Teachers can tailor lessons to students by simply allowing them the freedom to ‘choose their own adventure’ in the classroom. Form small groups and use project-based learning to encourage problem-solving and learning from peers. Creative thinking from the teacher encourages a growth mindset for students. 

How do teachers measure student progress?

To measure learning growth, Mr. Reid encourages teachers to keep an eye on the individual grading functions built-in to the educational gaming programs. He also uses spiraling and repetition to ask similar questions on the end of unit tests to ensure students are progressing and overcoming previously missed questions. Lastly, teachers can look through the students’ work to see if they can catch where the students were confused, help them correct the problem, and give them half credit for working through it.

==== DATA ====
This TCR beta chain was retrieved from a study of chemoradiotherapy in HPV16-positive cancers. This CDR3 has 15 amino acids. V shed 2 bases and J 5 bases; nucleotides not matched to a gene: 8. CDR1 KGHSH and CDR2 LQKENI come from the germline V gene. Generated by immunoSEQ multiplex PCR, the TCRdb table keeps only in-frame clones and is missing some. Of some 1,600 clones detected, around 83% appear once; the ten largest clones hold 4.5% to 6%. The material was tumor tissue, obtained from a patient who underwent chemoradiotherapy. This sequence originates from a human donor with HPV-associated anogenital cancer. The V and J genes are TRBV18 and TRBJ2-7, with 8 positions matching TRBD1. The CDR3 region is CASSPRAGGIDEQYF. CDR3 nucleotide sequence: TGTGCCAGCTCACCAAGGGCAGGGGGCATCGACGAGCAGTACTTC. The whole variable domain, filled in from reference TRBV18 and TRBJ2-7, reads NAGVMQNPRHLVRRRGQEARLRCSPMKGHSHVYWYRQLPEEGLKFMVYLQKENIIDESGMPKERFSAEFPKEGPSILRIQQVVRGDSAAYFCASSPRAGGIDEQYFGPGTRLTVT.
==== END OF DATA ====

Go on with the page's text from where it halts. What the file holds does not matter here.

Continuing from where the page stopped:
When all students reach the same level of understanding, a teacher’s job is simple: continue the growth. There will be more time to spend expanding their knowledge and increasing educational equity within the classroom. Implement creative strategies in the classroom to engage students and watch them flourish. 

If you want to impact the lives of students, apply for a position with Proximity Learning today.



Chelsea Penney earned her Bachelors Degree in Writing from University of Colorado Denver. She is currently in graduate school through Texas A&M University studying Marketing. She loves living in Austin, TX and working on the frontline of the many marketing initiatives for Proximity Learning.

Let's Work Together

Could live online instruction from Proximity Learning benefit your school district?

More Blog Articles

Small black arrow pointing up to collapse